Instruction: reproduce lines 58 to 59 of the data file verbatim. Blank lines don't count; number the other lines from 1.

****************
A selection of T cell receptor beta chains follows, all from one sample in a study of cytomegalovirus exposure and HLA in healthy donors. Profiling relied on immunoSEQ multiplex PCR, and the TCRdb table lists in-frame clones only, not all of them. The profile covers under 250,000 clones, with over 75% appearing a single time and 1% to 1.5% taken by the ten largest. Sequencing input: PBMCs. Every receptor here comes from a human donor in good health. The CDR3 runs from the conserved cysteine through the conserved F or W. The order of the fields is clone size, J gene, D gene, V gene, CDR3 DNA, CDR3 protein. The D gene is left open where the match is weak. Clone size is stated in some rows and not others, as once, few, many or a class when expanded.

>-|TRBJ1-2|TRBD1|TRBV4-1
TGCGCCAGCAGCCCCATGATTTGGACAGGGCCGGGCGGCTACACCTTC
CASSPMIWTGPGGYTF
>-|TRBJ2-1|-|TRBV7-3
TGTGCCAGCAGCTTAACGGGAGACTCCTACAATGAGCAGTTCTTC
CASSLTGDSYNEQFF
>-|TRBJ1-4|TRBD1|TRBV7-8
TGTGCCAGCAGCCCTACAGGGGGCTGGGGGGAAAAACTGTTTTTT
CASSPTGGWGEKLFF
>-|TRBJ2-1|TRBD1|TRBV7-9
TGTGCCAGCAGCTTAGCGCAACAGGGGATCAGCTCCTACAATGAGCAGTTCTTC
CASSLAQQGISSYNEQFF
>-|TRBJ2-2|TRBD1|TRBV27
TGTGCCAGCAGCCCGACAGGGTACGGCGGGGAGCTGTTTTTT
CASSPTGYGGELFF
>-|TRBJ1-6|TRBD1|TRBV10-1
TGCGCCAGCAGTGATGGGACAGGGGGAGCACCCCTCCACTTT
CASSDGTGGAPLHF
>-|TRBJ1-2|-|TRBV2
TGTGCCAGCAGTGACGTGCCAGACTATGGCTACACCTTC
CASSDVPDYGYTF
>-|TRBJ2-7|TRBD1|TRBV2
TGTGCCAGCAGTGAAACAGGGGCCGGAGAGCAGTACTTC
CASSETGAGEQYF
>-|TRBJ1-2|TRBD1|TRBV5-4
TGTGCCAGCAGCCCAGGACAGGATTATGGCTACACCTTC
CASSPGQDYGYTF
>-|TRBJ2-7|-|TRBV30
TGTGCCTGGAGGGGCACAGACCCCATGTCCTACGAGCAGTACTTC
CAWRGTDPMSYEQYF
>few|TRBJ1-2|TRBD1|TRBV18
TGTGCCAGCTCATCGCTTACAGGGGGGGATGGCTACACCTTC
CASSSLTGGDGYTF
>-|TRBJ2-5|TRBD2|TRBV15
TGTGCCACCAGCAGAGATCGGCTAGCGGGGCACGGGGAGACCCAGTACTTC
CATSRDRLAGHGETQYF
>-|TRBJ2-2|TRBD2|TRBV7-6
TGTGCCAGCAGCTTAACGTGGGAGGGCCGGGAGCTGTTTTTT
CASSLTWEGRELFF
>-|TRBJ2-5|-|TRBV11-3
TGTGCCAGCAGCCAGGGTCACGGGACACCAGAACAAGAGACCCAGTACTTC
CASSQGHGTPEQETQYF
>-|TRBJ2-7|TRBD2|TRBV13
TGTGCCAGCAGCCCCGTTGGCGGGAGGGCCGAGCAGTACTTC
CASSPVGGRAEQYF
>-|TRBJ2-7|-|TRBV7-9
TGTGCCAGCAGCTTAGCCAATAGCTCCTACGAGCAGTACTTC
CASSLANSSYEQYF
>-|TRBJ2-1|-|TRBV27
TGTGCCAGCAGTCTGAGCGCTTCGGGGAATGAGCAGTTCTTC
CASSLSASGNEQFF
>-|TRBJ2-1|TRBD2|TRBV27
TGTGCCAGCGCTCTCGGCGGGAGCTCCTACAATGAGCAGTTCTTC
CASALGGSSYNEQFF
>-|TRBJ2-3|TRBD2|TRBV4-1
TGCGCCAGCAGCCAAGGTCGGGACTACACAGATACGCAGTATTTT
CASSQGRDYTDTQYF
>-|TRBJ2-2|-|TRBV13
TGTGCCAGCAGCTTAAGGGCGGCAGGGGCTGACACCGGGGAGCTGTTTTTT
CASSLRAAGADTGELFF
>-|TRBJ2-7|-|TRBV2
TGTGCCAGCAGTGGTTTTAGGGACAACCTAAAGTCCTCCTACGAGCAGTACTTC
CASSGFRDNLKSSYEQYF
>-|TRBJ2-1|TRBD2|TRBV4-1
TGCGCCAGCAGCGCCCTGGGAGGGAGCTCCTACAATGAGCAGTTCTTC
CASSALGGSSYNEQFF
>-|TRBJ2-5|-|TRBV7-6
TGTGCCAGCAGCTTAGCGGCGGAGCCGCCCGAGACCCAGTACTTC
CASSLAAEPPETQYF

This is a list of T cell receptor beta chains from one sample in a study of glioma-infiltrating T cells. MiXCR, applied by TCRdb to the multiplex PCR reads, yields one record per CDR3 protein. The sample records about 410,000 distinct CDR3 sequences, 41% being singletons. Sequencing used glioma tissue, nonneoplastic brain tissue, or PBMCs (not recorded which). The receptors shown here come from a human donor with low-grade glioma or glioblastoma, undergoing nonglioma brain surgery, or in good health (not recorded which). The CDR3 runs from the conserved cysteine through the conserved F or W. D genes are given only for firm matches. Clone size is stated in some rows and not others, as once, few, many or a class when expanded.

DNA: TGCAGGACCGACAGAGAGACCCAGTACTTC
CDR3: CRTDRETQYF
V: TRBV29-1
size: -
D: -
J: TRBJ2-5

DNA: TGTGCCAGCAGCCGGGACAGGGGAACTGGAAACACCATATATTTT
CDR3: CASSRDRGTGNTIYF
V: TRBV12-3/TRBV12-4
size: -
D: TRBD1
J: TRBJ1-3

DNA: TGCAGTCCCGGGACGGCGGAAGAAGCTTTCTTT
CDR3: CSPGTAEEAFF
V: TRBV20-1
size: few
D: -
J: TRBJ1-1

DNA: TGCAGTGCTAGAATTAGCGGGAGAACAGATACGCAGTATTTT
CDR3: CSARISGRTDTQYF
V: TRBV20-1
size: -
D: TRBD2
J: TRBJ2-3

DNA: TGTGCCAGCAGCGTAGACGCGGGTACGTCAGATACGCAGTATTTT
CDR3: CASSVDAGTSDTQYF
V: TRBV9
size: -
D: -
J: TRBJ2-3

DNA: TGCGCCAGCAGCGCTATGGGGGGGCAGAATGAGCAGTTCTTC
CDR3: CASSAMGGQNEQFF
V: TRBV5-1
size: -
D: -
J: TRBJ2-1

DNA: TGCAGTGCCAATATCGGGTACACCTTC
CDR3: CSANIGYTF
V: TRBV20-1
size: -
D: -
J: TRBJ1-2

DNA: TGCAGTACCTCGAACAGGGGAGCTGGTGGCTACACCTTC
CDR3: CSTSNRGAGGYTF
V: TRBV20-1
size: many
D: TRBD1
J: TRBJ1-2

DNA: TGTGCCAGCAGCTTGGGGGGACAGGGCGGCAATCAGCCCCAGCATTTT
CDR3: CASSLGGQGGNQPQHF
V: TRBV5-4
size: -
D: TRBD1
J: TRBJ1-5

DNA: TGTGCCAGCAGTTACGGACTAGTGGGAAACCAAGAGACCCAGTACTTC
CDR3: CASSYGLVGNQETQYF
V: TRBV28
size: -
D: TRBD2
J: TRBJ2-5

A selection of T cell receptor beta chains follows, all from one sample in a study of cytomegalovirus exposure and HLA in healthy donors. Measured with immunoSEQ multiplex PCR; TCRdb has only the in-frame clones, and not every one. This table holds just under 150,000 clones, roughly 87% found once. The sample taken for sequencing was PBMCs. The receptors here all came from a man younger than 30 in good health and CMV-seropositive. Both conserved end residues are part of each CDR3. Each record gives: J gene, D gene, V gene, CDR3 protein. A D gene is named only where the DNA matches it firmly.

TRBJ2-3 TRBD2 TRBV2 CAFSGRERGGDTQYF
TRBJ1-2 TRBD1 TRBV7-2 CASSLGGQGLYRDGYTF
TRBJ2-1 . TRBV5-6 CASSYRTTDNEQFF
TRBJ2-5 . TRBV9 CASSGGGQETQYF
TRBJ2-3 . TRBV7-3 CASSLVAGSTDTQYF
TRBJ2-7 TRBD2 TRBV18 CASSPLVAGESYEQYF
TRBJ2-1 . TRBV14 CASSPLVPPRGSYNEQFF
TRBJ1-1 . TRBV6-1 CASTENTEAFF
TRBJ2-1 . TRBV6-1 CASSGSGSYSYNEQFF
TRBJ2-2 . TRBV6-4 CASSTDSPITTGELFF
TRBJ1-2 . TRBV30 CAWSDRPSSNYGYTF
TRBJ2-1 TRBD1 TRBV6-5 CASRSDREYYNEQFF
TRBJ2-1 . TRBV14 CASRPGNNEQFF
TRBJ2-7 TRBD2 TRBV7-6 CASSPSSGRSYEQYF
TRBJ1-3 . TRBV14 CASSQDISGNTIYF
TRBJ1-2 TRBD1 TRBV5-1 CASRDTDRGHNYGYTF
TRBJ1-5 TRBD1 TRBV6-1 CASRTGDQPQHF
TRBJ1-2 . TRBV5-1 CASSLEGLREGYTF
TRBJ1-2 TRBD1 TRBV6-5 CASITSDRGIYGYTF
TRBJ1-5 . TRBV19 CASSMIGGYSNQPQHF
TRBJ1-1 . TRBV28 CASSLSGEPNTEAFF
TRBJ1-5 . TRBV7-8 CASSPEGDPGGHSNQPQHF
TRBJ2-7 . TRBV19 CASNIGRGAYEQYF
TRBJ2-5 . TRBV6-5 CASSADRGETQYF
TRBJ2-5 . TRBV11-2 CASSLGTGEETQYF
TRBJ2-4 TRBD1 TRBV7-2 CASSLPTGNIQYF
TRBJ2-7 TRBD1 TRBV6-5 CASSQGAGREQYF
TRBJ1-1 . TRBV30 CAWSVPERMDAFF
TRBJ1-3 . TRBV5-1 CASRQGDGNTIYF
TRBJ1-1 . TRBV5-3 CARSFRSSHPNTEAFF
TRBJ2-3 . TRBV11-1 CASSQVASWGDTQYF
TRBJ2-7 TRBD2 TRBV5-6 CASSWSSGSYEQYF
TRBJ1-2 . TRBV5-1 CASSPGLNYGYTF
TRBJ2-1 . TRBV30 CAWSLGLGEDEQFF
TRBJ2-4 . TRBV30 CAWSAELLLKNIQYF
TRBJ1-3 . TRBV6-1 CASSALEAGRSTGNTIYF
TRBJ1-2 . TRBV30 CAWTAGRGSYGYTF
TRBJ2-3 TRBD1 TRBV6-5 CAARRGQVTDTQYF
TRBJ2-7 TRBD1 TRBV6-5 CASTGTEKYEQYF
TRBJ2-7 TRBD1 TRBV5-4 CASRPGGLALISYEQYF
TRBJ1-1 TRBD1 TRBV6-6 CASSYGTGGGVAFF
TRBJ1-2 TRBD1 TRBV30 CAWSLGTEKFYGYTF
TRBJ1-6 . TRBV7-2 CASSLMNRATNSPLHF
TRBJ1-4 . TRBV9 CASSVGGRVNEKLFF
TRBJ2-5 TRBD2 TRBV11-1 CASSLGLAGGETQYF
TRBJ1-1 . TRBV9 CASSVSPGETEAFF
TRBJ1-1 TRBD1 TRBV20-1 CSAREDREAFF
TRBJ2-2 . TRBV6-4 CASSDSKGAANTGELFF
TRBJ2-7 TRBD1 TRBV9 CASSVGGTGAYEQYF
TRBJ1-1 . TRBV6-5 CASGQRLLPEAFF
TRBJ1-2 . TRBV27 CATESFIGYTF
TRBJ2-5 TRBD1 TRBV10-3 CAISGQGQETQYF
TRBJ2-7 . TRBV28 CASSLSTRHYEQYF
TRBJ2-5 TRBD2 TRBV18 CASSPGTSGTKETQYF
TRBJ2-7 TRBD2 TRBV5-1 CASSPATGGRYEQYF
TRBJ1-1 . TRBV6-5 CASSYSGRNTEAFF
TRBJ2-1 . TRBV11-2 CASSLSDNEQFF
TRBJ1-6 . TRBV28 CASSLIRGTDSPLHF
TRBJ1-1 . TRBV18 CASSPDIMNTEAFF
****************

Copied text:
CASSQGRDYTDTQYF
>-|TRBJ2-2|-|TRBV13